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Total sidenote, but Jessica Funcannon might have the greatest last name ever. Am I wrong?
10 months ago on Why Age Doesn't Necessarily Make You Better at Social Media
Smart. (Applause). This is essential reading.
10 months, 2 weeks ago on Applying the Scientific Method to Your Social Media Plan
We're in the era of the profersonal. Learn it, live it, love it. http://thefuturebuzz.com/2012/01/10/the-rise-of-the-profersonal/
1 year, 3 months ago on Small Business Tip Tuesday: Don’t Get Caught in the Two Twitter Trap
ginidietrich Uh oh - filing a police report??
1 year, 3 months ago on Reading Fiction Helps Your Career
1. Don't confuse "privacy" with "hidden temporarily"
2. If you enter this field, get ready to live a transparent life. You'll be a profersonal (professional + personal) in everything you do.
3. Read everything you can, test anything you can on a content playground of your own
4. Use Google Reader and get in the habit of reading these sites every morning:
5. Don't be afraid to put yourself out there. But also know that what you put out there can be out there forever.
1 year, 3 months ago on Your Advice for Future Marketing & Communications Professionals
This post is excellent. I'd add 2 more:
4. It can improve your tone and refine your voice.
5. It makes good conversation (social currency).
1 year, 4 months ago on Reading Fiction Helps Your Career
Petya Glad you liked it, Petya.
1 year, 4 months ago on Top 10 Guest Blog Posts of 2011
This is the best company I've been in since the KISS reunion tour! Thanks for letting me post on this fine site.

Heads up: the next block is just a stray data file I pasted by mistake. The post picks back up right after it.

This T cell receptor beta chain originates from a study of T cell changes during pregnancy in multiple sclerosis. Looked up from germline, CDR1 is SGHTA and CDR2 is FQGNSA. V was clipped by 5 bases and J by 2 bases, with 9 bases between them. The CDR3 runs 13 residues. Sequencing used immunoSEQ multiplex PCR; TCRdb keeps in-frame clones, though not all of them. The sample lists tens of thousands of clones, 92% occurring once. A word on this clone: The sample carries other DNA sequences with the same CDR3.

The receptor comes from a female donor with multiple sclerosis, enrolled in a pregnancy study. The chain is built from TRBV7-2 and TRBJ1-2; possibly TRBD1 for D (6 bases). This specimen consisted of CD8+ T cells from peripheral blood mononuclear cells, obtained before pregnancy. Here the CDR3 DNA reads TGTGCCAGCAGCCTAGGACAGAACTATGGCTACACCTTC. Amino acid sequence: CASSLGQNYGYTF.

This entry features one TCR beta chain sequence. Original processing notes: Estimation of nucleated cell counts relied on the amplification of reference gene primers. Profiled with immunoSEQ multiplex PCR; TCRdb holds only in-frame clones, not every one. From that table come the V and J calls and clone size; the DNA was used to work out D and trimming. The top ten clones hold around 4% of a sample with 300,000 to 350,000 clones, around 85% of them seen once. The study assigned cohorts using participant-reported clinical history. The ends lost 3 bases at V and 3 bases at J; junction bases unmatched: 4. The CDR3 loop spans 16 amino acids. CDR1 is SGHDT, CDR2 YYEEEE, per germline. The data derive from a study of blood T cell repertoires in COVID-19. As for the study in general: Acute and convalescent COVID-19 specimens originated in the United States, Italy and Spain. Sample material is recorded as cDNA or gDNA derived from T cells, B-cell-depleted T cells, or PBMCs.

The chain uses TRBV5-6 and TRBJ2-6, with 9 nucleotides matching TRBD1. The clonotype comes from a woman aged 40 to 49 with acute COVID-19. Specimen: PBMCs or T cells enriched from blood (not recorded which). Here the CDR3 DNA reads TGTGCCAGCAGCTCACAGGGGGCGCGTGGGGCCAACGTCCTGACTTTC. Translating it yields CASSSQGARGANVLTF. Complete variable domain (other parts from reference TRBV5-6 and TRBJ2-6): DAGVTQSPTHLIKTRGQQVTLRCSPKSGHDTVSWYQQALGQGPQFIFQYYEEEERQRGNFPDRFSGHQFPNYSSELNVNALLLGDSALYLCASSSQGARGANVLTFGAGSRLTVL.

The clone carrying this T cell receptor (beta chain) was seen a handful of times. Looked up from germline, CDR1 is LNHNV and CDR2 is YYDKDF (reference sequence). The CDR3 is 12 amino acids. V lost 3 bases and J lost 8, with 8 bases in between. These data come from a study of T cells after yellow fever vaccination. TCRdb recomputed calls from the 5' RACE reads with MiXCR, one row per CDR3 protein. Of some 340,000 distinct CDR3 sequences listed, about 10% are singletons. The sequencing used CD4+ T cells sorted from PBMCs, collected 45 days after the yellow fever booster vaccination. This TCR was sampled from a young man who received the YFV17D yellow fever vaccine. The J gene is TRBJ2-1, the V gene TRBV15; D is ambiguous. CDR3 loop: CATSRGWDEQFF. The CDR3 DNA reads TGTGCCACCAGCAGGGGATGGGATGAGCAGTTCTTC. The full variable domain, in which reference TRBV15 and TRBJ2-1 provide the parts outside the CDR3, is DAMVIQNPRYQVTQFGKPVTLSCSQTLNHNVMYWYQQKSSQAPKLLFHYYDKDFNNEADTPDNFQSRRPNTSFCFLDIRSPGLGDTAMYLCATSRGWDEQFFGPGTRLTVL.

KenMueller I don't think it's social media that is boring - it's more likely that talking about social media is boring. That said, look at all of us talking about it here! I don't think it's quite hit the level of TV and radio, but it is getting there.
1 year, 5 months ago on Social Media. Yawn.
I don't know ... are phones boring? It seems to me that the answer to the question is largely dependent on the conversation you're having.
Amen, Jay. The nicher the richer.
1 year, 8 months ago on To Build Blog Subscribers, Get Narrow-Minded
Exactly. Glad you posted this specific example because some people believe this doesn't actually happen. It happens a lot more than we'd like to think. I think you've added a great point that I didn't think of: the more you blindly have someone else manage an increasingly integral part of your marketing strategy, the less you learn about how to interact in the space and the further behind you become.
1 year, 11 months ago on Five Reasons the Intern Shouldn’t Run Social Media
Amen, Heidi. Thanks for dropping by. Just like any arm of the marketing department, it takes more than just one person (let alone an intern - regardless of their skills and brains) to operate.
Glad to hear that! YasinAkgun
Absolutely, Shonali There's the old saying that goes "the most important person in your company is the receptionist because they are the first person anyone talks to when reaching out to your company." Social media has changed the landscape and now whoever is running your social media campaign is just as important as the receptionist. Anywhere an employee connects with a customer is a huge opportunity for a brand. We understand that and treat it with respect in every context *but* social media.